Investigation of Post-Plasma Etch Fluorocarbon Residue Characterization, Removal and Plasma-Induced Low-K Damage for Advanced Interconnect Applications
Description: Modern three-dimensional integrated circuit design is rapidly evolving to more complex architecture. With continuous downscaling of devices, there is a pressing need for metrology tool development for rapid but efficient process and material characterization. In this dissertation work, application of a novel multiple internal reflection infrared spectroscopy metrology is discussed in various semiconductor fabrication process development. Firstly, chemical bonding structure of thin fluorocarbon polymer film deposited on patterned nanostructures was elucidated. Different functional groups were identified by specific derivatization reactions and model bonding configuration was proposed for the first time. In a continued effort, wet removal of these fluorocarbon polymer was investigated in presence of UV light. Mechanistic hypothesis for UV-assisted enhanced polymer cleaning efficiency was put forward supported by detailed theoretical consideration and experimental evidence. In another endeavor, plasma-induced damage to porous low-dielectric constant interlayer dielectric material was studied. Both qualitative and quantitative analyses of dielectric degradation in terms of increased silanol content and carbon depletion provided directions towards less aggressive plasma etch and strip process development. Infrared spectroscopy metrology was also utilized in surface functionalization evaluation of very thin organic films deposited by wet and dry chemistries. Palladium binding by surface amine groups was examined in plasma-polymerized amorphous hydrocarbon films and in self-assembled aminosilane thin films. Comparison of amine concentration under different deposition conditions guided effective process optimization. A time- and cost-effective method such as current FTIR metrology that provides in-depth chemical information about thin films, surfaces, interfaces and bulk layers can be increasingly valuable as critical dimensions continue to scale down and subtle process variances begin to have a significant impact on device performance.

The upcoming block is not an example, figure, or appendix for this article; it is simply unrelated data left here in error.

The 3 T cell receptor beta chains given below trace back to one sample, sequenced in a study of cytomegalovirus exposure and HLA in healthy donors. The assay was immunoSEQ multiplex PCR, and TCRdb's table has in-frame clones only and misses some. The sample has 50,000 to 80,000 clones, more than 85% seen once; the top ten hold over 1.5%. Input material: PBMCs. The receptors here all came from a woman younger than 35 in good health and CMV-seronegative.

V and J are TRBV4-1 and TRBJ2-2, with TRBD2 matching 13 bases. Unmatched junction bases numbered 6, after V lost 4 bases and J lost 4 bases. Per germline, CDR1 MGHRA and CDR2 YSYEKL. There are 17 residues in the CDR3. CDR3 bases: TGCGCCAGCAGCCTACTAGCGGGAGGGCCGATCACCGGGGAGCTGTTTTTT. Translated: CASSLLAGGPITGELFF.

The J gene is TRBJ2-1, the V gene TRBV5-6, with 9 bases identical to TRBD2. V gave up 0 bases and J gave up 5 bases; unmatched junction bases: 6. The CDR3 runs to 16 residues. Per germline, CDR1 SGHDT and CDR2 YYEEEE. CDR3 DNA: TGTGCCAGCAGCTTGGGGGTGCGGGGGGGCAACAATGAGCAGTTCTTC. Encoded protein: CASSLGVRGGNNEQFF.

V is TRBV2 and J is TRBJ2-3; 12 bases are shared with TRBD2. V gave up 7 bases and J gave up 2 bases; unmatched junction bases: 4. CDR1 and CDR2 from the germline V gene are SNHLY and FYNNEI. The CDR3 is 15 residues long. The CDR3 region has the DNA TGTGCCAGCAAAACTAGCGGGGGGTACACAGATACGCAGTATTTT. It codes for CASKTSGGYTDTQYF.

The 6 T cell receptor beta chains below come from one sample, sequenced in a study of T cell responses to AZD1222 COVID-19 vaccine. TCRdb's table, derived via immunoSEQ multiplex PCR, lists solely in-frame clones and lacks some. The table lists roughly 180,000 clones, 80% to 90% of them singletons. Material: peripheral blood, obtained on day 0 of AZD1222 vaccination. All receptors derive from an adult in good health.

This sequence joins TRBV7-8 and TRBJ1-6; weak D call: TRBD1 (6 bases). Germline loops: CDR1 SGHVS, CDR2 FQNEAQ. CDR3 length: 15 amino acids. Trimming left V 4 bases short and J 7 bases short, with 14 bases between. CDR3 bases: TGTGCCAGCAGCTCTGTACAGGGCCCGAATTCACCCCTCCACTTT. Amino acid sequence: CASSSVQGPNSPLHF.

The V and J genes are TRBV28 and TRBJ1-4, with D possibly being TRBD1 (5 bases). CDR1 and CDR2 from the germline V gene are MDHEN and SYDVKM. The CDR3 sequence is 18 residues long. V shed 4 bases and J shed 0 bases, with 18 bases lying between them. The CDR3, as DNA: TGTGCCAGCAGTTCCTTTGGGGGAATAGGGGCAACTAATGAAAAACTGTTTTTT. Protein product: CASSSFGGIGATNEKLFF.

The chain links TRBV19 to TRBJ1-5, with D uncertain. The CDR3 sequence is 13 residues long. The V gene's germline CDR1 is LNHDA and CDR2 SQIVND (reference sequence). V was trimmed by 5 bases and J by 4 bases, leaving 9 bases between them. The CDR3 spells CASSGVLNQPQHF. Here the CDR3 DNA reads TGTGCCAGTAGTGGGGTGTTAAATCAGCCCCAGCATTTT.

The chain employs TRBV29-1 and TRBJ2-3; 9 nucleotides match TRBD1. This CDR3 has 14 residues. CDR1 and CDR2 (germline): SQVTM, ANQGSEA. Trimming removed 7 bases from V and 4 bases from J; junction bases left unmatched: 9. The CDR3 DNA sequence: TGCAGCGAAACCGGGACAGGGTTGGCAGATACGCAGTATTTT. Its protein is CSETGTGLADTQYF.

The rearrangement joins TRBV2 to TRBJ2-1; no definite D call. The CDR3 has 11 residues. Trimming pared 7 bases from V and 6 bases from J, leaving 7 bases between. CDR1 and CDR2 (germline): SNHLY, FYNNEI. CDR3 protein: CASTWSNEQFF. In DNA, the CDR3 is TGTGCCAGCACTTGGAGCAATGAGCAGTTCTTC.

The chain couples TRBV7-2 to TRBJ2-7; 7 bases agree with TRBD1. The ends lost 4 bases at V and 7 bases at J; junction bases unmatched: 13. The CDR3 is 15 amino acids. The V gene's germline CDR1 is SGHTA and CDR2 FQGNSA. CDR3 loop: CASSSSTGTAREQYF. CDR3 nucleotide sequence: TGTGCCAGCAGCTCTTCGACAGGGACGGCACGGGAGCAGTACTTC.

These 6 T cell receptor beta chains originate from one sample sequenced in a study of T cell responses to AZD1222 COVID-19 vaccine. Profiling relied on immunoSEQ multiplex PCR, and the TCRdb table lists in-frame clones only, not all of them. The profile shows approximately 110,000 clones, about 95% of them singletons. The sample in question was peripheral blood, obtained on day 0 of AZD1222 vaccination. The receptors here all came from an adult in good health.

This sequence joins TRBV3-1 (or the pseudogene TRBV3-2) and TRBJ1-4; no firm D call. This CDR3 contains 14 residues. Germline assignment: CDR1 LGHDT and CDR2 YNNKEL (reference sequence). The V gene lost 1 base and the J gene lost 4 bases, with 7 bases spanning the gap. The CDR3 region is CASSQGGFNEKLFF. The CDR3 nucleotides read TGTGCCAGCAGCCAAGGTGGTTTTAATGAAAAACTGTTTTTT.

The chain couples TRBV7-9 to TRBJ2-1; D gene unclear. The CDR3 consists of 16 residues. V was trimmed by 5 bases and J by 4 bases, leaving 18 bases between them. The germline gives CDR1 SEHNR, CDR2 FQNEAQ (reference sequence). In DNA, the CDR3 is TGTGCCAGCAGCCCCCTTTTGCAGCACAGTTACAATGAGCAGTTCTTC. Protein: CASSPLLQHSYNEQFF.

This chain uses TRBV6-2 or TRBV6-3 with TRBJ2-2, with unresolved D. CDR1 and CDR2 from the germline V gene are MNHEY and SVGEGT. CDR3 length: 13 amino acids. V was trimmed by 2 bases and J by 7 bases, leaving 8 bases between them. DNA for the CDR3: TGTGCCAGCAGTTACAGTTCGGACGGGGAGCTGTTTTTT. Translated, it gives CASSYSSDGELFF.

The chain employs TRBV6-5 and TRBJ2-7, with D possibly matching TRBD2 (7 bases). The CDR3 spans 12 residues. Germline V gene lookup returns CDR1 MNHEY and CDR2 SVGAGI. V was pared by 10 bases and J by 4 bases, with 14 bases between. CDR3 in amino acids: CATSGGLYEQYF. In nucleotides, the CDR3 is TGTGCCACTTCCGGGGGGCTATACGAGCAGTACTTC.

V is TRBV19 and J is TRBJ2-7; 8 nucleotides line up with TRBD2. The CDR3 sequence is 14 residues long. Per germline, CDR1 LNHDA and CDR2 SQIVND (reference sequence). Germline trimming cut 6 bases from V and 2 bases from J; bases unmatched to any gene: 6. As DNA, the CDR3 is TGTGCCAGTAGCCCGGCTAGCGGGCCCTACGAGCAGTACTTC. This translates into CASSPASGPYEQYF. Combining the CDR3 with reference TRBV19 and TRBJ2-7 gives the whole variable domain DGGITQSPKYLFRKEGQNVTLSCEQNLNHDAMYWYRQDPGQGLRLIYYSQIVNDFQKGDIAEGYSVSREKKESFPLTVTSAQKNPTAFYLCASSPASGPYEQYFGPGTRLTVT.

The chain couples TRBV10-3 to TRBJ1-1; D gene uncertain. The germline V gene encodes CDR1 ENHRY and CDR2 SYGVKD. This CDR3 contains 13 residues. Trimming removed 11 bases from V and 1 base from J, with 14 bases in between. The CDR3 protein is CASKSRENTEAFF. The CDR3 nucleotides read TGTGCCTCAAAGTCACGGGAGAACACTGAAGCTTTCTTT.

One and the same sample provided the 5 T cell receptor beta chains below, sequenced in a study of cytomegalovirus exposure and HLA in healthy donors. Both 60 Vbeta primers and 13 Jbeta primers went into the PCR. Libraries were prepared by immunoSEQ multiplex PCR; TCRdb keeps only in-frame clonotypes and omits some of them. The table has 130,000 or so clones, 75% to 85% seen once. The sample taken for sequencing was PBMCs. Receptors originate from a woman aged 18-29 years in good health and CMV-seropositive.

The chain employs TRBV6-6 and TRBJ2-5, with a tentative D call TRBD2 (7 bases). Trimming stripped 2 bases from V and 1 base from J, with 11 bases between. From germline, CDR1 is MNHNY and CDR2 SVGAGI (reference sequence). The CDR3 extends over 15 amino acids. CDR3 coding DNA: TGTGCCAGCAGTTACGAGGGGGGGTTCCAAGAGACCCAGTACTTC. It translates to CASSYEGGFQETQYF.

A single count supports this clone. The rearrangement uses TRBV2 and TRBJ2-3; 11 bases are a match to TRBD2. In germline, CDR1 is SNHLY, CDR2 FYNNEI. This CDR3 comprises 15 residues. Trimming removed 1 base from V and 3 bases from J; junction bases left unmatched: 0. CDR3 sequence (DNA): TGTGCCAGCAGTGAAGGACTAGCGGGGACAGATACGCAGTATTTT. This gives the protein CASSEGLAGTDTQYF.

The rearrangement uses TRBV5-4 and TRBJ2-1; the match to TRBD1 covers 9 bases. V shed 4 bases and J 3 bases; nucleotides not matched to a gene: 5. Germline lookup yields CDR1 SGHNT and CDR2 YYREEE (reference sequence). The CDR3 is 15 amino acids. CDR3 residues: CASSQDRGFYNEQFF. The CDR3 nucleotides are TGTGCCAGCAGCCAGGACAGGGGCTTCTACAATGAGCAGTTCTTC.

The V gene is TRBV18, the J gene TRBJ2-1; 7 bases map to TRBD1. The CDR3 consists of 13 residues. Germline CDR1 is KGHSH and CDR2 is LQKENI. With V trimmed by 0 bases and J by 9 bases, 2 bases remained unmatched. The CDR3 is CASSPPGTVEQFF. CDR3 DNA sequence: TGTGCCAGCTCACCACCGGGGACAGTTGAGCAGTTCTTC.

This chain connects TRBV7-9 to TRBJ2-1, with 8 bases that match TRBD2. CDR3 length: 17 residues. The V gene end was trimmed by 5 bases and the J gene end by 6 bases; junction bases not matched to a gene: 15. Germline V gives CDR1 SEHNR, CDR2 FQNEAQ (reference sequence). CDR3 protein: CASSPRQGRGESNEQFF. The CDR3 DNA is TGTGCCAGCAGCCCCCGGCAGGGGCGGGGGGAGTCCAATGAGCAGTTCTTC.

Date: May 2016
Creator: Mukherjee, Tamal
Partner: UNT Libraries